New York’s New Green ‘Right’ Is Nothing But A Gift To Trial Lawyers
New York’s Legislature this week approved a poorly wrought proposal to insert an environmental rights section into the state Constitution, the so-called “Green Amendment.”
To be adopted, the bill will need to be passed by two consecutive Legislatures, then OK’d by voter referendum. But if lawmakers truly care about the future of the Empire State, they will scrap this bill altogether.
Adopting this amendment would devastate efforts to develop the state’s infrastructure and further deter job creators from setting up shop here.
The proposal amends the state Constitution to create an individual right to “clean air and water and a healthful environment.” That sounds noble.
But what does a “healthful environment” actually entail? And what will creating a private constitutional right do to it in practice?
The answer: It will attract swarms of avaricious attorneys and litigious activist outfits, eager to collect legal fees and shape the future scope of the law.
Bill sponsor Steve Englebright, who chairs the Assembly’s Environmental Conservation Committee, touts the measure’s simplicity. But the consequences will be anything but.
Unlike most legislation, there is no accompanying definition of terms, no enforcement mechanism specified and no description of possible penalties for violating the “right” to a healthful environment.
That’s because the amendment would be a “self-executing right,” which would give every citizen — and interest groups and their lawyers — standing to sue for any perceived environmental transgression.
Municipal authorities such as the MTA, public school districts, medical clinics, and government agencies — any entity required to obtain environmental permits — will incur a substantial increase in the cost of litigation.
Imagine the additional costs and delays for important initiatives such as Gateway, the JFK airport revitalization, and the L-train tunnel restoration.
The vague wording will lure competing environmental crusaders and advocates to the courts, where judges will be left to legislate from the bench and decide what constitutes a “healthful environment,” how the word “clean” is defined and develop what actually counts as a violation under the law.
Will every bad smell or puff of smoke spawn a lawsuit?
In Pennsylvania, which adopted a similar provision in 1971, courts muddled through how private actors can enforce the rights created by the amendment.
A 2017 ruling from the Keystone State’s highest court expanded the law — and the possibility of more lawsuits there, which government lawyers say could thwart economic development.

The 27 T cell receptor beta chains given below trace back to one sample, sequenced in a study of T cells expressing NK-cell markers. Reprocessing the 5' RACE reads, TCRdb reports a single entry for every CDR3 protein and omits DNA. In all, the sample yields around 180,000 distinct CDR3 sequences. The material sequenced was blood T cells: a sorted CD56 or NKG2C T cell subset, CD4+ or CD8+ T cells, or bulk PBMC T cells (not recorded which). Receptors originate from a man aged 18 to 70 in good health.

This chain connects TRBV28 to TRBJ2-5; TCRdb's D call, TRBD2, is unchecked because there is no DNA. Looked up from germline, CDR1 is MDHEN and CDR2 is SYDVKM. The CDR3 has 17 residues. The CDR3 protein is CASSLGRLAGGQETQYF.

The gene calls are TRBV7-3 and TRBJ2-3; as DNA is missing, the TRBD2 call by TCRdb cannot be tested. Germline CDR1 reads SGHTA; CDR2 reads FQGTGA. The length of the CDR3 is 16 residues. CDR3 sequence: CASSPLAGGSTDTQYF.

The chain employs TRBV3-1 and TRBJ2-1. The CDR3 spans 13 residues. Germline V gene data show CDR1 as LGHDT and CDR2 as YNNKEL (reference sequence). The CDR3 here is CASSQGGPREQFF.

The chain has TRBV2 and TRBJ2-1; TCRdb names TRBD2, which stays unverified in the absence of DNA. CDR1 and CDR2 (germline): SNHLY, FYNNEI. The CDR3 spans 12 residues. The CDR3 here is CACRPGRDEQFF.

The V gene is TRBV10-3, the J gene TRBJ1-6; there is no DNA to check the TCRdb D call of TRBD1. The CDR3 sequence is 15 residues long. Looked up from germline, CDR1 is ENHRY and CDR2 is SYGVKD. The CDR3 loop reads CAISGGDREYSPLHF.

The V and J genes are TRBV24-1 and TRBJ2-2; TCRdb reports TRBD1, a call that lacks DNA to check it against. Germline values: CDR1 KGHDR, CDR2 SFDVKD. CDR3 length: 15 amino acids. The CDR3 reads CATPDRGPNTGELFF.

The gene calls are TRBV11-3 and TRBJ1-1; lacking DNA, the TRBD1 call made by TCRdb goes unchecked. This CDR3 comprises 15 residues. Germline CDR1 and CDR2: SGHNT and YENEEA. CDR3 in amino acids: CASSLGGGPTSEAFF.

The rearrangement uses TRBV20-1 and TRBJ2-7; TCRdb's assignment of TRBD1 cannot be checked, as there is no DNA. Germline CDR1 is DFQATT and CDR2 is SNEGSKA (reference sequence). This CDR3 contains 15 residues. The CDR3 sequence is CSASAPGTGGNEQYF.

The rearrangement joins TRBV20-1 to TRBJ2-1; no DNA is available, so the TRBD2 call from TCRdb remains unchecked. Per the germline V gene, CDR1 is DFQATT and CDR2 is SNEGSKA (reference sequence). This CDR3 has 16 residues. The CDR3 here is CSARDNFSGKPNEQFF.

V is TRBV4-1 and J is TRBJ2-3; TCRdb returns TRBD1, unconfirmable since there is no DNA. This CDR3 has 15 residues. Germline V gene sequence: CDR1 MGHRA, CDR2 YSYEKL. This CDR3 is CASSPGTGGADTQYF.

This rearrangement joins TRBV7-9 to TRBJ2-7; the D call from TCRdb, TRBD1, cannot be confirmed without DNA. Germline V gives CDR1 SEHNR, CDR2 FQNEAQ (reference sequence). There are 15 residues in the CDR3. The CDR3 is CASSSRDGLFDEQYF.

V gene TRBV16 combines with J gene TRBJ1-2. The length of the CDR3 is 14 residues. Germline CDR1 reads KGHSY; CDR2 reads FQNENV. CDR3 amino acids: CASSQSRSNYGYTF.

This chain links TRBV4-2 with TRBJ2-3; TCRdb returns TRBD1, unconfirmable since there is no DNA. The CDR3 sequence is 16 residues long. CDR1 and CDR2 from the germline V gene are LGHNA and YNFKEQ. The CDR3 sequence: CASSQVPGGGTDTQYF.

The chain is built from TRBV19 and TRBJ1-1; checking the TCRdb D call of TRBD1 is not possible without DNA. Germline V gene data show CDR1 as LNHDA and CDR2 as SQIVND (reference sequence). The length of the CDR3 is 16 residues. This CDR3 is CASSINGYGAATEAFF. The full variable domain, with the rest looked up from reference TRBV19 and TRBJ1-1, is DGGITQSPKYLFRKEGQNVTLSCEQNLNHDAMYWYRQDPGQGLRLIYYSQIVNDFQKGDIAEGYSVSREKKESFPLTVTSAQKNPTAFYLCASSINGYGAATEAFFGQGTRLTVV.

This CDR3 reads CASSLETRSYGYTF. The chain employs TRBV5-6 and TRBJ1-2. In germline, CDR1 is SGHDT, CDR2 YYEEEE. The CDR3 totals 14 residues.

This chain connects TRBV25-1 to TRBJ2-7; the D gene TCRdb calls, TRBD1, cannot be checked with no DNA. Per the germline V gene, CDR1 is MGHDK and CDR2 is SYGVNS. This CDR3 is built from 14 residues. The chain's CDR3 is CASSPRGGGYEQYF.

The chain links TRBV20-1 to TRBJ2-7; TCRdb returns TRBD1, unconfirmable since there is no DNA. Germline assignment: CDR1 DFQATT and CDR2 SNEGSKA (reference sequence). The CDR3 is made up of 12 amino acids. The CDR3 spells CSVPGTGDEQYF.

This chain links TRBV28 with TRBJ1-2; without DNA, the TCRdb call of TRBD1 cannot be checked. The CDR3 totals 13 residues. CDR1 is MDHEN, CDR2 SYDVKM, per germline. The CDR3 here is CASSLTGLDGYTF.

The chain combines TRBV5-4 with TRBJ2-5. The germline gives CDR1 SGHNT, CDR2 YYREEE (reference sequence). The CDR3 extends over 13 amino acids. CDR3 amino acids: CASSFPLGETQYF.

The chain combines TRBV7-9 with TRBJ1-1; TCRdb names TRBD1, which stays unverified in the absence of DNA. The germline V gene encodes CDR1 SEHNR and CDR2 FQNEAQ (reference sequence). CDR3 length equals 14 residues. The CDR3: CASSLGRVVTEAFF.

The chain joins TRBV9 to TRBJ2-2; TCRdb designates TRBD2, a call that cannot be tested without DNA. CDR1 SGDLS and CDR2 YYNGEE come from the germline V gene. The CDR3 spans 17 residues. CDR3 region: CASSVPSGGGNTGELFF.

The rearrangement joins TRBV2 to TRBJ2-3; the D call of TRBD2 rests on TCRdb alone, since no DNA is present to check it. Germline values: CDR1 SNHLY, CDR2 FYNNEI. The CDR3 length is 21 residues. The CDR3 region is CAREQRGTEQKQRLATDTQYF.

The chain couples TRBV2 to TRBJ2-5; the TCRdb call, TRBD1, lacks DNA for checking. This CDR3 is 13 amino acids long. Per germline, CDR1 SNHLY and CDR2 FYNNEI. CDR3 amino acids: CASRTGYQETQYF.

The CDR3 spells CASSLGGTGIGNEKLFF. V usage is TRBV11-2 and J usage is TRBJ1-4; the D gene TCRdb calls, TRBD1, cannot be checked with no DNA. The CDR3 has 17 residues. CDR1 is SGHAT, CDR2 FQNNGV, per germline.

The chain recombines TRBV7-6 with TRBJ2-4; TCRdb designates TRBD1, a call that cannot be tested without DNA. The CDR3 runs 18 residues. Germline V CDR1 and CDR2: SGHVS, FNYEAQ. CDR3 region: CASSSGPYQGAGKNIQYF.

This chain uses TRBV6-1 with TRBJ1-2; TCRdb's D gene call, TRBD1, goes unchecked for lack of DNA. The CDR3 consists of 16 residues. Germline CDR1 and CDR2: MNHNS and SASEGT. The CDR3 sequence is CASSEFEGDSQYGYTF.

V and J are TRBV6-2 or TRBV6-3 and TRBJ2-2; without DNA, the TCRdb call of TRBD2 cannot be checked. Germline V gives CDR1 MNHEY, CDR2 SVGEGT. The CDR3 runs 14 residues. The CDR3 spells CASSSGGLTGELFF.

Broad interpretations entice zealous lawyers and their allies to challenge permitting or legislation on constitutional grounds, as a violation of environmental rights, effectively promoting unfettered vigilante regulation through litigation.
Even after the proper environmental-review processes have been completed and permits acquired, lawsuits based on nebulous allegations that projects are infringing on a right to a healthful environment will become the norm.
Environmental Advocates of New York, which has voiced support for the Green Amendment, recently released a report backing additional investment in drinking and wastewater infrastructure.
But those improvements will surely be held up by costly litigation, should environmental rights be written into the state Constitution.
In fact, a similar proposal to amend the Maryland constitution was withdrawn this year after the state’s Department of Legislative Services found that litigation costs to state and local authorities would skyrocket, and some agencies would need to hire more of their own lawyers to handle the increased workload.
New York’s already pro-lawsuit statutes have bred a robust litigation industry, and this proposed amendment will only solidify the state’s reputation as the lawsuit capital of the world.
An Institute for Legal Reform report found that New York has the country’s highest annual per-household litigation costs — $6,066 in 2016.
In one early court decision following the enactment of the amendment in Pennsylvania, judges expressed concern about the amendment’s due-process implications, writing that “a property owner would not know and would have no way, short of expensive litigation, of finding out what he could do with his property.”
Let’s hope the next Legislature heeds these warnings and ultimately lets this one go.
Read more at NY Post